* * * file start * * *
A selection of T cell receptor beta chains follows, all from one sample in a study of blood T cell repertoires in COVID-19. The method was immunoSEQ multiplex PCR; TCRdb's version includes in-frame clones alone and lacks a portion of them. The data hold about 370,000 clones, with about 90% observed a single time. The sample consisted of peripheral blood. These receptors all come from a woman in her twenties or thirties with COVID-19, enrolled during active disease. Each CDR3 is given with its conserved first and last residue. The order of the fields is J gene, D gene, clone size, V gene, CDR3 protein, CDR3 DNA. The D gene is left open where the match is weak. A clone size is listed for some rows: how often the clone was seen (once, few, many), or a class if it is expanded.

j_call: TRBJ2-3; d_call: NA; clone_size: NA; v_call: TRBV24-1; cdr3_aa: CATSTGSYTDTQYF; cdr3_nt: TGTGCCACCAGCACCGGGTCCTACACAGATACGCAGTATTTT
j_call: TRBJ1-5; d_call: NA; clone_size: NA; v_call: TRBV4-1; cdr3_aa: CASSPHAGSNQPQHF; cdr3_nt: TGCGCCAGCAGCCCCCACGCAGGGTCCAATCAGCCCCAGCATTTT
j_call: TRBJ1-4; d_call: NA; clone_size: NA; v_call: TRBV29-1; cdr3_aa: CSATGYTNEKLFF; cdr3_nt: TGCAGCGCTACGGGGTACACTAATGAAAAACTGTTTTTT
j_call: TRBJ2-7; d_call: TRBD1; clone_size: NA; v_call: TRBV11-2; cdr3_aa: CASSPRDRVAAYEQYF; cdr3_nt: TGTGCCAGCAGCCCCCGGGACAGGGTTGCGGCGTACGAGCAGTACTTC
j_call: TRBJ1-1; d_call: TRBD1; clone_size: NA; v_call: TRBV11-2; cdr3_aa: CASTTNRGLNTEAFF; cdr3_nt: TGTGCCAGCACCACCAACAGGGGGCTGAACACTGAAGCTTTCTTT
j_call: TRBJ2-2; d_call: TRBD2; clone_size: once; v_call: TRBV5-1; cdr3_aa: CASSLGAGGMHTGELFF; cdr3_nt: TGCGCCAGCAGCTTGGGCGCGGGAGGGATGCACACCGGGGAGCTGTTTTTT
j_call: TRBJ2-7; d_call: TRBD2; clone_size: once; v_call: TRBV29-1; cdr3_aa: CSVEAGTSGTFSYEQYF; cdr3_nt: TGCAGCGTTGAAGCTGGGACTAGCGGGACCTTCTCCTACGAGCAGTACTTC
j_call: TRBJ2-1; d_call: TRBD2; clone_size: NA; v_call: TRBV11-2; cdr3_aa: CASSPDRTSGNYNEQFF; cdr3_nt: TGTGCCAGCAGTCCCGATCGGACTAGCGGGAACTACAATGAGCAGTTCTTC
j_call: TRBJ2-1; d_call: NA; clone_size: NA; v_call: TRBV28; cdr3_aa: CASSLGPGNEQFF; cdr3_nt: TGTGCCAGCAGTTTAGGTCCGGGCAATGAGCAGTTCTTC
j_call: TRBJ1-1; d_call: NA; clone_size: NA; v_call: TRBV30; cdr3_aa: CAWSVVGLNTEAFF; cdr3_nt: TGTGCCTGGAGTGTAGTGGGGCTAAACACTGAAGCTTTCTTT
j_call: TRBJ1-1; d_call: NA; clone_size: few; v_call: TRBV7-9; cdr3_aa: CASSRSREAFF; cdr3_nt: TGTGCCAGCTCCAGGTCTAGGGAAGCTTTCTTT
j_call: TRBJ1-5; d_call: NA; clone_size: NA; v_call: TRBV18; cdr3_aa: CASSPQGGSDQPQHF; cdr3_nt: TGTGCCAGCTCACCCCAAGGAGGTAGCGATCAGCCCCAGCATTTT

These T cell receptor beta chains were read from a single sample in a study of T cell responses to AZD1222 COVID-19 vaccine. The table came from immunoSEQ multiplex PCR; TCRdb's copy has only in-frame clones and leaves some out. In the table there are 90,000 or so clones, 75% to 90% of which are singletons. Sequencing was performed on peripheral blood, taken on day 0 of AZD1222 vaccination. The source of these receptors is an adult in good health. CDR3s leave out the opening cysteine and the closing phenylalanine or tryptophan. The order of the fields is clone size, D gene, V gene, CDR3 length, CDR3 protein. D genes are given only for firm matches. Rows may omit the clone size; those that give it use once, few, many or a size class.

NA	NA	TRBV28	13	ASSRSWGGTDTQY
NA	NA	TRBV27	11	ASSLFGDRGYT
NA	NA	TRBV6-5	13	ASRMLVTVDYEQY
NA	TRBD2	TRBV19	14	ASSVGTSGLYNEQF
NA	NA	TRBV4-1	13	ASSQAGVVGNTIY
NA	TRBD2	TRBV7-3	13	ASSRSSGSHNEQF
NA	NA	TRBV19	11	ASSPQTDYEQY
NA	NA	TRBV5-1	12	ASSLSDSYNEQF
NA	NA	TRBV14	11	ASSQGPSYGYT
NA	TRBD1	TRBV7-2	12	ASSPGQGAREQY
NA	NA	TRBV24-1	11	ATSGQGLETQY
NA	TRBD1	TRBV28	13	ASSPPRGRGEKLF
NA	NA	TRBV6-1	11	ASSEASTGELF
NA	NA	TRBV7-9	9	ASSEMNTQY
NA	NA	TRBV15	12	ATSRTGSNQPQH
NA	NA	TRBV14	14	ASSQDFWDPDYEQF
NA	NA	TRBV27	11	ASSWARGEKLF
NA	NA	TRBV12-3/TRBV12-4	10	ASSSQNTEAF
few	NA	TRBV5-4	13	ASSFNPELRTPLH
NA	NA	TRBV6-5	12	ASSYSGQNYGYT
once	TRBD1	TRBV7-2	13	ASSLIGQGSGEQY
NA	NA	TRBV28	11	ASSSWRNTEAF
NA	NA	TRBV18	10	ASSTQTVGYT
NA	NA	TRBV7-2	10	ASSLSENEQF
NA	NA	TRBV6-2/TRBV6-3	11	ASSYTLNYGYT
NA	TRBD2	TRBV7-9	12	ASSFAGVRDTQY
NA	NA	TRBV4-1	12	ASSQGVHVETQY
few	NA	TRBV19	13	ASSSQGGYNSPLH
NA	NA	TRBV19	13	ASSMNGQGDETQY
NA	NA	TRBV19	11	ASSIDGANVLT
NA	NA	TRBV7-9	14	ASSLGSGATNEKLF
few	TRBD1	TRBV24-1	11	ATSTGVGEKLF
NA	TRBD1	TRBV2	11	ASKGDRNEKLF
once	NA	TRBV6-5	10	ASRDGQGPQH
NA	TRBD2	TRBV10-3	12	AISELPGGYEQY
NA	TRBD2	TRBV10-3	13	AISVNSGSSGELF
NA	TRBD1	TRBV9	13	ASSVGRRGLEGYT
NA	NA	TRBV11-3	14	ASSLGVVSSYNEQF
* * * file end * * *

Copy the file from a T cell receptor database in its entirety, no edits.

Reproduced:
A selection of T cell receptor beta chains follows, all from one sample in a study of blood T cell repertoires in COVID-19. The method was immunoSEQ multiplex PCR; TCRdb's version includes in-frame clones alone and lacks a portion of them. The data hold about 370,000 clones, with about 90% observed a single time. The sample consisted of peripheral blood. These receptors all come from a woman in her twenties or thirties with COVID-19, enrolled during active disease. Each CDR3 is given with its conserved first and last residue. The order of the fields is J gene, D gene, clone size, V gene, CDR3 protein, CDR3 DNA. The D gene is left open where the match is weak. A clone size is listed for some rows: how often the clone was seen (once, few, many), or a class if it is expanded.

j_call: TRBJ2-3; d_call: NA; clone_size: NA; v_call: TRBV24-1; cdr3_aa: CATSTGSYTDTQYF; cdr3_nt: TGTGCCACCAGCACCGGGTCCTACACAGATACGCAGTATTTT
j_call: TRBJ1-5; d_call: NA; clone_size: NA; v_call: TRBV4-1; cdr3_aa: CASSPHAGSNQPQHF; cdr3_nt: TGCGCCAGCAGCCCCCACGCAGGGTCCAATCAGCCCCAGCATTTT
j_call: TRBJ1-4; d_call: NA; clone_size: NA; v_call: TRBV29-1; cdr3_aa: CSATGYTNEKLFF; cdr3_nt: TGCAGCGCTACGGGGTACACTAATGAAAAACTGTTTTTT
j_call: TRBJ2-7; d_call: TRBD1; clone_size: NA; v_call: TRBV11-2; cdr3_aa: CASSPRDRVAAYEQYF; cdr3_nt: TGTGCCAGCAGCCCCCGGGACAGGGTTGCGGCGTACGAGCAGTACTTC
j_call: TRBJ1-1; d_call: TRBD1; clone_size: NA; v_call: TRBV11-2; cdr3_aa: CASTTNRGLNTEAFF; cdr3_nt: TGTGCCAGCACCACCAACAGGGGGCTGAACACTGAAGCTTTCTTT
j_call: TRBJ2-2; d_call: TRBD2; clone_size: once; v_call: TRBV5-1; cdr3_aa: CASSLGAGGMHTGELFF; cdr3_nt: TGCGCCAGCAGCTTGGGCGCGGGAGGGATGCACACCGGGGAGCTGTTTTTT
j_call: TRBJ2-7; d_call: TRBD2; clone_size: once; v_call: TRBV29-1; cdr3_aa: CSVEAGTSGTFSYEQYF; cdr3_nt: TGCAGCGTTGAAGCTGGGACTAGCGGGACCTTCTCCTACGAGCAGTACTTC
j_call: TRBJ2-1; d_call: TRBD2; clone_size: NA; v_call: TRBV11-2; cdr3_aa: CASSPDRTSGNYNEQFF; cdr3_nt: TGTGCCAGCAGTCCCGATCGGACTAGCGGGAACTACAATGAGCAGTTCTTC
j_call: TRBJ2-1; d_call: NA; clone_size: NA; v_call: TRBV28; cdr3_aa: CASSLGPGNEQFF; cdr3_nt: TGTGCCAGCAGTTTAGGTCCGGGCAATGAGCAGTTCTTC
j_call: TRBJ1-1; d_call: NA; clone_size: NA; v_call: TRBV30; cdr3_aa: CAWSVVGLNTEAFF; cdr3_nt: TGTGCCTGGAGTGTAGTGGGGCTAAACACTGAAGCTTTCTTT
j_call: TRBJ1-1; d_call: NA; clone_size: few; v_call: TRBV7-9; cdr3_aa: CASSRSREAFF; cdr3_nt: TGTGCCAGCTCCAGGTCTAGGGAAGCTTTCTTT
j_call: TRBJ1-5; d_call: NA; clone_size: NA; v_call: TRBV18; cdr3_aa: CASSPQGGSDQPQHF; cdr3_nt: TGTGCCAGCTCACCCCAAGGAGGTAGCGATCAGCCCCAGCATTTT

These T cell receptor beta chains were read from a single sample in a study of T cell responses to AZD1222 COVID-19 vaccine. The table came from immunoSEQ multiplex PCR; TCRdb's copy has only in-frame clones and leaves some out. In the table there are 90,000 or so clones, 75% to 90% of which are singletons. Sequencing was performed on peripheral blood, taken on day 0 of AZD1222 vaccination. The source of these receptors is an adult in good health. CDR3s leave out the opening cysteine and the closing phenylalanine or tryptophan. The order of the fields is clone size, D gene, V gene, CDR3 length, CDR3 protein. D genes are given only for firm matches. Rows may omit the clone size; those that give it use once, few, many or a size class.

NA	NA	TRBV28	13	ASSRSWGGTDTQY
NA	NA	TRBV27	11	ASSLFGDRGYT
NA	NA	TRBV6-5	13	ASRMLVTVDYEQY
NA	TRBD2	TRBV19	14	ASSVGTSGLYNEQF
NA	NA	TRBV4-1	13	ASSQAGVVGNTIY
NA	TRBD2	TRBV7-3	13	ASSRSSGSHNEQF
NA	NA	TRBV19	11	ASSPQTDYEQY
NA	NA	TRBV5-1	12	ASSLSDSYNEQF
NA	NA	TRBV14	11	ASSQGPSYGYT
NA	TRBD1	TRBV7-2	12	ASSPGQGAREQY
NA	NA	TRBV24-1	11	ATSGQGLETQY
NA	TRBD1	TRBV28	13	ASSPPRGRGEKLF
NA	NA	TRBV6-1	11	ASSEASTGELF
NA	NA	TRBV7-9	9	ASSEMNTQY
NA	NA	TRBV15	12	ATSRTGSNQPQH
NA	NA	TRBV14	14	ASSQDFWDPDYEQF
NA	NA	TRBV27	11	ASSWARGEKLF
NA	NA	TRBV12-3/TRBV12-4	10	ASSSQNTEAF
few	NA	TRBV5-4	13	ASSFNPELRTPLH
NA	NA	TRBV6-5	12	ASSYSGQNYGYT
once	TRBD1	TRBV7-2	13	ASSLIGQGSGEQY
NA	NA	TRBV28	11	ASSSWRNTEAF
NA	NA	TRBV18	10	ASSTQTVGYT
NA	NA	TRBV7-2	10	ASSLSENEQF
NA	NA	TRBV6-2/TRBV6-3	11	ASSYTLNYGYT
NA	TRBD2	TRBV7-9	12	ASSFAGVRDTQY
NA	NA	TRBV4-1	12	ASSQGVHVETQY
few	NA	TRBV19	13	ASSSQGGYNSPLH
NA	NA	TRBV19	13	ASSMNGQGDETQY
NA	NA	TRBV19	11	ASSIDGANVLT
NA	NA	TRBV7-9	14	ASSLGSGATNEKLF
few	TRBD1	TRBV24-1	11	ATSTGVGEKLF
NA	TRBD1	TRBV2	11	ASKGDRNEKLF
once	NA	TRBV6-5	10	ASRDGQGPQH
NA	TRBD2	TRBV10-3	12	AISELPGGYEQY
NA	TRBD2	TRBV10-3	13	AISVNSGSSGELF
NA	TRBD1	TRBV9	13	ASSVGRRGLEGYT
NA	NA	TRBV11-3	14	ASSLGVVSSYNEQF